Archive for Seashells
My mind is blown by how many spectacsheller SPECTRAL BITTERSWEETS cover the beach on Jupiter Island, Florida.
This is a “Throw Back Thursday” since I never posted this trip my good friend Diane and I took from Sanibel over to the east coast of Florida in January to visit some other girlfriends- Girls Getaway! We couldn’t stay for very long so we packed in everything we could… including an hour on the beach for shelling. Of course.
We hit the mother load of SPECTRAL BITTERSWEETS at Blowing Rocks Preserve which has beautiful rock formations exposed from ocean currents depositing drifting sea shells and sand to form an underwater bar of COQUINA LIMESTONE about 125,000 years ago. This is the largest rock formation of the Anastasia Formation from St Augustine to southern Palm Beach County.
We mostly found the SPECTRAL BITTERSWEETS around the rocks but I did find a big ol’ LIONS PAW frag too (which I kept- heehee).
Along with the gorgeous view, the excellent company and a beautiful day, I found so many treasures on the beach to remember this quick girls getaway trip forever.
PS- Just so you can see the difference between the SPECTRAL BITTERSWEET (left- we’ve only found 2 on Sanibel that I can recall), the COMB BITTERSWEET (we find lots of them on Cayo Costa and Big Hickory) and the GIANT BITTERSWEET (on the right and one of my faves in SW Florida)… here’s the 3 BITTERSWEETS lined up together.
Join us for an iLoveShelling Shelling Adventure! For more info CLICK HERE
PS- And we visited a SEA TURTLE rehabilitation center too- so cool…
Have you ever wondered what are the most common seashells that wash up on Sanibel? We see them every day on the beach but all of those “little white CLAM shells” start to look the same and we tend to look over all of them in search for our favorites like the TULIPS and WHELKS.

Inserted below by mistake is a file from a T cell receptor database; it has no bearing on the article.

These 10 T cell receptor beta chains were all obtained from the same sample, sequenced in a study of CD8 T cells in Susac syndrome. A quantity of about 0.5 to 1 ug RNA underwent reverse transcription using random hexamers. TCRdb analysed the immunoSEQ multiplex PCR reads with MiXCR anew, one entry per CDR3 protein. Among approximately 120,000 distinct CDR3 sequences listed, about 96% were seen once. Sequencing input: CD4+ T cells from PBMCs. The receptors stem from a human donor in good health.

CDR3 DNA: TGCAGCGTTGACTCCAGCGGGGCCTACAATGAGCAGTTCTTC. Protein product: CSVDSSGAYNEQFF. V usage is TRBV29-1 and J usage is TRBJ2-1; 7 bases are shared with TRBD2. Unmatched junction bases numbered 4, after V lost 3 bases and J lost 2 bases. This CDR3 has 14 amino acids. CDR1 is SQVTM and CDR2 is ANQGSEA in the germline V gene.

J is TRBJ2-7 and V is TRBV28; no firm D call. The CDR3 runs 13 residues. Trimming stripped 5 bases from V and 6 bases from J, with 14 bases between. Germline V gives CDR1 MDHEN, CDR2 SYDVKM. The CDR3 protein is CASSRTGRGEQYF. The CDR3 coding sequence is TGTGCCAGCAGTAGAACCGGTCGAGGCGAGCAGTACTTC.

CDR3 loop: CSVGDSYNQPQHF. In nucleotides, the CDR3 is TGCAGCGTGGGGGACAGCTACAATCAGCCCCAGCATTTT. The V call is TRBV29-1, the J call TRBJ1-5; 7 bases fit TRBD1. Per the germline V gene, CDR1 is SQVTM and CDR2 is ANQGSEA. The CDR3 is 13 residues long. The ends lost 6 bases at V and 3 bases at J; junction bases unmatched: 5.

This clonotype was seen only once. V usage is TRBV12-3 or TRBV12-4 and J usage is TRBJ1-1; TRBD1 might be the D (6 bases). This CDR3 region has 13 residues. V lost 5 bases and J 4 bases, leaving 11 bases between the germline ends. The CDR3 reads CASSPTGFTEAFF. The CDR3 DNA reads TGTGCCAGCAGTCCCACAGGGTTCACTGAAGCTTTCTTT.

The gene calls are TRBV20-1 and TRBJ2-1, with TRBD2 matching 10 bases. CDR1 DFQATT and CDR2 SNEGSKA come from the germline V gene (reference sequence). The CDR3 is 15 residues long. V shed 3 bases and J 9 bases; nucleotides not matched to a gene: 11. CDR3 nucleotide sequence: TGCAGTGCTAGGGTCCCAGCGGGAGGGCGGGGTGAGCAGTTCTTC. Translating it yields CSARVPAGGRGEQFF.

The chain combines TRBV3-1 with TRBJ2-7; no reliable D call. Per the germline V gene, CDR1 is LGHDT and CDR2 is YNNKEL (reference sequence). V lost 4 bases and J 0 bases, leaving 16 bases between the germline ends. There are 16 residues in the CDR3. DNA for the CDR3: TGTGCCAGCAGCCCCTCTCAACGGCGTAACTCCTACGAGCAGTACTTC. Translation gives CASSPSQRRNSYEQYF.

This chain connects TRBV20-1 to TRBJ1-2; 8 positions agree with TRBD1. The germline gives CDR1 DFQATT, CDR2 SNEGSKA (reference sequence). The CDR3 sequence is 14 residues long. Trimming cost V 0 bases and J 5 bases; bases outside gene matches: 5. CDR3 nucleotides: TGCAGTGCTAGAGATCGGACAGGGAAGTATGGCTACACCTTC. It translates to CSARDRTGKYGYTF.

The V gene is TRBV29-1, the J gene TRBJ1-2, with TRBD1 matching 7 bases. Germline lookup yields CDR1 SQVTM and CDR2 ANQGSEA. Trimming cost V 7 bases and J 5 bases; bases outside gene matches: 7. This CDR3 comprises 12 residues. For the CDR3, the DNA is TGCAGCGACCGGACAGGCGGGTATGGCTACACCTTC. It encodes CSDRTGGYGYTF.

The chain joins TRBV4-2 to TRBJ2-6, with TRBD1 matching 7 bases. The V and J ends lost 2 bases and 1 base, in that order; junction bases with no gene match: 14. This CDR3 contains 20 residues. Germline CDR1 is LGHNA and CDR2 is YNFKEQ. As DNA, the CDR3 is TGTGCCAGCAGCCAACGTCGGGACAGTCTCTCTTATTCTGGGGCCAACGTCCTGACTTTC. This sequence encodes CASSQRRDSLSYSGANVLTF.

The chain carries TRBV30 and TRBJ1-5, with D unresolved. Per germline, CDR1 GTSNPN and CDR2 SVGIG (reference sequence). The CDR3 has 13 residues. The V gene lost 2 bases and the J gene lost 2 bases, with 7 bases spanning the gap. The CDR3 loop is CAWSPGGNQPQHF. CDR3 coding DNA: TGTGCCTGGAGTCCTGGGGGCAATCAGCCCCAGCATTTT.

If you have shelled the beaches of Southwest Florida several times, then you might not be surprised to hear…
The 6 most common shells found in beach drift on Sanibel, Florida are:
TRANSVERSE ARK (Anadara transversa), CROSS-BARRED VENUS (Chione elevata), PONDEROUS ARK (Noetia ponderosa), KITTENS PAW (Plicatula gibbosa), COQUINA (Donax variabilis) and the JINGLE (Anomia simplex).
They look pretty familiar don’t they?
The TRANSVERSE ARK (Anadara transversa) seashells are literally everywhere on our beaches and this is why it’s hard to find any other shell on the beach because we get so overwhelmed by looking at so many of these “little white clams shells”.
CROSS-BARRED VENUS (Chione elevata) shells always intrigue me because they have so many different interior colors.
PONDEROUS ARK (Noetia ponderosa) normally looks like just a bigger version of the TRANSVERSE ARK but when they are juveniles, it is really hard to tell the difference. Closely looking at the interior is the only way to decipher the juvie PONDEROUS from the adult TRANSVERSE.
KITTENS PAW (Plicatula gibbosa) – How can you walk on a beach in Sanibel and not smile when you see one of these?
COQUINA (Donax variabilis) shells have stolen the hearts of most of us the first time we walked on the beach and saw these sweet little butterfly shells scattered along the beach.
JINGLE (Anomia simplex) shells are like shimmering little beacons calling out from the sand- love them.